RIDGELEY – It's been nearly a year since Emilee Ryan pleaded with the Ridgeley mayor and council on behalf of her 6-month-old chicken, Nugget, and her other chickens.

By Ronda Wertman
Tribune Correspondent
RIDGELEY – It’s been nearly a year since Emilee Ryan pleaded with the Ridgeley mayor and council on behalf of her 6-month-old chicken, Nugget, and her other chickens.
However, the council’s position on her pets has not changed.
Since September 2016 Ryan and her mother, Tanya Ryan, who was recently elected to the town council, have been in and out of court for citations relating to the chickens.
Ryan originally had 20 chickens, but the number was reduced to eight - six more than what the judge allowed her to keep.
The judge had also said that Ryan could bring her request for a variance to the ordinance back to the newly-elected council.
“You put forth a good argument, making good solid points,” said housing and ordinance commissioner Duke Lantz to Ryan on her letter to the council.
He however cited concerns raised by the Centers for Disease Control (CDC) in regard to backyard poultry.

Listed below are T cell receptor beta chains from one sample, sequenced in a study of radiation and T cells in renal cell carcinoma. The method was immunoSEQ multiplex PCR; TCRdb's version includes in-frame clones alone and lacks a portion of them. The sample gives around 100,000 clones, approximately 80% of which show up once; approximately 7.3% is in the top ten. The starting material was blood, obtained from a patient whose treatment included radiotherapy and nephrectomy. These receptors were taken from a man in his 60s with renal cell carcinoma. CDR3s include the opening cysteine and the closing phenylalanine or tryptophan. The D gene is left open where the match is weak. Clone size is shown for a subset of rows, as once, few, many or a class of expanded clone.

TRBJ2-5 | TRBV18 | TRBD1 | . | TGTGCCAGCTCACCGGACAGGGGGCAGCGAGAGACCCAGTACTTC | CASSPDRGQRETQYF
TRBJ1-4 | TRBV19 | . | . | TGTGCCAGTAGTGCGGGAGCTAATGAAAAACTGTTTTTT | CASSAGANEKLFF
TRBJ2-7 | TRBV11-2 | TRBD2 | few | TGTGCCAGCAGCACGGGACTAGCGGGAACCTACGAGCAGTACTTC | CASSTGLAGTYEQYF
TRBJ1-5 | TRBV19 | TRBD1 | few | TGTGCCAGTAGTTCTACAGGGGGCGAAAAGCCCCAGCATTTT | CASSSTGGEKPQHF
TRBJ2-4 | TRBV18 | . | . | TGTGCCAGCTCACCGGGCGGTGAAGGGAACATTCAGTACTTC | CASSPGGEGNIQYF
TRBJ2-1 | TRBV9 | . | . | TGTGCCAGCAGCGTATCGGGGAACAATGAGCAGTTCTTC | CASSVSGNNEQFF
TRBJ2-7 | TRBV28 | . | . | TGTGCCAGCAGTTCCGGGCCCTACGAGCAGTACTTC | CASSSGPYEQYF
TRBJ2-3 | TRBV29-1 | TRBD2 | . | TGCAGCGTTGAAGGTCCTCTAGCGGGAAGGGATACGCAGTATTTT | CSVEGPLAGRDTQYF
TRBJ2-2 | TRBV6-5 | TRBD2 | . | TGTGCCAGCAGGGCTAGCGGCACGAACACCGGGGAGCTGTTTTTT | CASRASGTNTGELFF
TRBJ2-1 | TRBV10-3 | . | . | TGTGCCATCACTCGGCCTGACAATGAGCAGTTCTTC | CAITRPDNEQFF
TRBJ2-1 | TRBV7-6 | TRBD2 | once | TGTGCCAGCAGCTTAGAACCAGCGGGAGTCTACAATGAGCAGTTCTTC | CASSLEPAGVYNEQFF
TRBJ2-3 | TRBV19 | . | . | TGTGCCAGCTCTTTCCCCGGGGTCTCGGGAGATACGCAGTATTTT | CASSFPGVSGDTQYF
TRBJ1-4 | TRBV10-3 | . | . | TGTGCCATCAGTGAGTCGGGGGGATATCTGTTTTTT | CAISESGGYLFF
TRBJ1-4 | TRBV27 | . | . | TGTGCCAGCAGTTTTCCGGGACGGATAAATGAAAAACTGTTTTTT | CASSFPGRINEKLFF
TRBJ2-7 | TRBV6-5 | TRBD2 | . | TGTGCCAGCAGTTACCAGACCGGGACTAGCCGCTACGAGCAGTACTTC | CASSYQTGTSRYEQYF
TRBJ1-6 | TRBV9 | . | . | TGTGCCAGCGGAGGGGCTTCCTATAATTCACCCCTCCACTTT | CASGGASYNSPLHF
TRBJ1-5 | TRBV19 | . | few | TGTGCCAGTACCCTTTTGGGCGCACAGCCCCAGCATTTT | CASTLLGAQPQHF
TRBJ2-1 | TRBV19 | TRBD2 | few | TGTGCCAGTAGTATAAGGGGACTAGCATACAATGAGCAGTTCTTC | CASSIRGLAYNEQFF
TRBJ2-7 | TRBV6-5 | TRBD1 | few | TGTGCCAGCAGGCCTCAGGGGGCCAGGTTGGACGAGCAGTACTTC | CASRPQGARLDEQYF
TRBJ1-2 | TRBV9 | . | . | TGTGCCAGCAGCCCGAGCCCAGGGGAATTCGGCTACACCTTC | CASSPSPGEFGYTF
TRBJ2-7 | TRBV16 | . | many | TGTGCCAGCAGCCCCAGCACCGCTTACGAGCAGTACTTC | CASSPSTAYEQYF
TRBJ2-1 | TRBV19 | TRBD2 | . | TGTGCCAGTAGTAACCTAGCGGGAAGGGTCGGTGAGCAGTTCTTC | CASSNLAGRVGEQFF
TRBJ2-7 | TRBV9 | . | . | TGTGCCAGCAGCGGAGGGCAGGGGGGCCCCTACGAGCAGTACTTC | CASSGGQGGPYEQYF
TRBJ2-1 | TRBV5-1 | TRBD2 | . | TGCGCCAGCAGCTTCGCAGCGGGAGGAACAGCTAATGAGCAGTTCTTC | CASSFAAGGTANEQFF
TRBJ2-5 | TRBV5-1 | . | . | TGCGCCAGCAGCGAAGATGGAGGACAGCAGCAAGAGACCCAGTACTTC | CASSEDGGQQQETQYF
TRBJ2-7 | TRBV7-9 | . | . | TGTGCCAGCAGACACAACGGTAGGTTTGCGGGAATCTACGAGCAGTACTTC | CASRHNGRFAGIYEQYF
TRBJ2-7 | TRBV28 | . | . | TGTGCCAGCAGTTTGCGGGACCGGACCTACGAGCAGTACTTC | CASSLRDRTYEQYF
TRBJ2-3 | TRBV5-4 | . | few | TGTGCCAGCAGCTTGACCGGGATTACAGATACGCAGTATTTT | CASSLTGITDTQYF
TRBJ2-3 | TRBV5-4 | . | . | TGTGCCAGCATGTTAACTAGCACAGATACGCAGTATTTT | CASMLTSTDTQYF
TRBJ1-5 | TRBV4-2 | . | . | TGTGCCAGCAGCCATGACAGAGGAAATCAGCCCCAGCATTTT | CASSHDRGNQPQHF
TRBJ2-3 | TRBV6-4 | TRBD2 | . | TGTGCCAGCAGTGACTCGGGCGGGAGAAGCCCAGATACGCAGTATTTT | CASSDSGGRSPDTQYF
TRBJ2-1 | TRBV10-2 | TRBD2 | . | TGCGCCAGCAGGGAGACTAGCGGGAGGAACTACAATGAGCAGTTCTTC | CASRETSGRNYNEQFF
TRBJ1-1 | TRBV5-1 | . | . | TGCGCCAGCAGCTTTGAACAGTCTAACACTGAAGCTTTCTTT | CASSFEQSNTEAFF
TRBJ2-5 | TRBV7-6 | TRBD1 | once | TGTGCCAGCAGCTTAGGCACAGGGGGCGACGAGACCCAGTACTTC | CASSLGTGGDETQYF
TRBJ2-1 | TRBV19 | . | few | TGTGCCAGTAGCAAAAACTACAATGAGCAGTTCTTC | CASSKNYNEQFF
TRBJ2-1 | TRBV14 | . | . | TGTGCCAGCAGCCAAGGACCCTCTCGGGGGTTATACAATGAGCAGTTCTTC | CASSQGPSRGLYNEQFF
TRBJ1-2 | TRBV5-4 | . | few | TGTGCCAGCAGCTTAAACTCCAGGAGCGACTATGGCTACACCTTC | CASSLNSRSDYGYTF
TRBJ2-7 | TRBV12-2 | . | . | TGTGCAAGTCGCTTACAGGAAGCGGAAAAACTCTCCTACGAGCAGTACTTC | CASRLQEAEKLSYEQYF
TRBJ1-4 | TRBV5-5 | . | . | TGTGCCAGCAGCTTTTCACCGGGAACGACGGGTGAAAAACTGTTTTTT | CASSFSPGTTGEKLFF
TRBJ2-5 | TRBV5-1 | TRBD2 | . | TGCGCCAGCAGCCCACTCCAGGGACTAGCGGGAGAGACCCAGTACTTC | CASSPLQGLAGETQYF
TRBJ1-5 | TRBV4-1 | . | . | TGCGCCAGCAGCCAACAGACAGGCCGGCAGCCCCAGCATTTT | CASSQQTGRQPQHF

“It’s not about you, Emilee, or your chickens. It’s about public health,” he said. “Your case would set a precedent, if we grant the variance.”
Ryan noted that her chickens were special ordered and vaccinated.
A recommendation of the CDC is that chickens are seen regularly by a veterinarian, but Ryan’s chickens have not had a vet visit.
While members of the council are adamantly opposed to having chickens in town for health concerns, part of the problem lies with the town’s ordinances, which need to be updated.
Ordinance 530-1 prohibits livestock in the town limits, but Ordinance 546-2, which replaces it, allows for an exception that animals less than 100 pounds can be maintained at a rate of one per every 3,500 square feet of property owned.
Under this section, Ryan, with an acre of land, would be entitled to 12 chickens.
The last sentence; however, adds that the exception may not be allowed if so ruled by the town council.
“It’s not enforceable the way that it is written,” said Lantz. “I am afraid that allowing something like this will snowball into something we don’t want it to be.”
“There’s been a judicial decision,” said mayor Lynn Carr, noting that the council voted no and the judge ruled that Ryan could keep two.
 “I don’t see a reason why I should be denied my chickens,” said Ryan.
“You are in contempt of a court order. What says that you would listen to our ruling,” said Lantz.
Carr called for a motion and commissioners Don McFarland and Mark Jones confirmed their original votes against the variance. They were joined by both commissioners Butch Hawse and Lantz, who were not in favor.
Lantz put the councils’ sentiment into a motion, noting that in the interest of public health and the future of the town, the position of the town in denying the variance remains unchanged and if Ryan wants she can take the matter back to court in appeal.
The motion passed unanimously, with commissioner Ryan abstaining from the vote.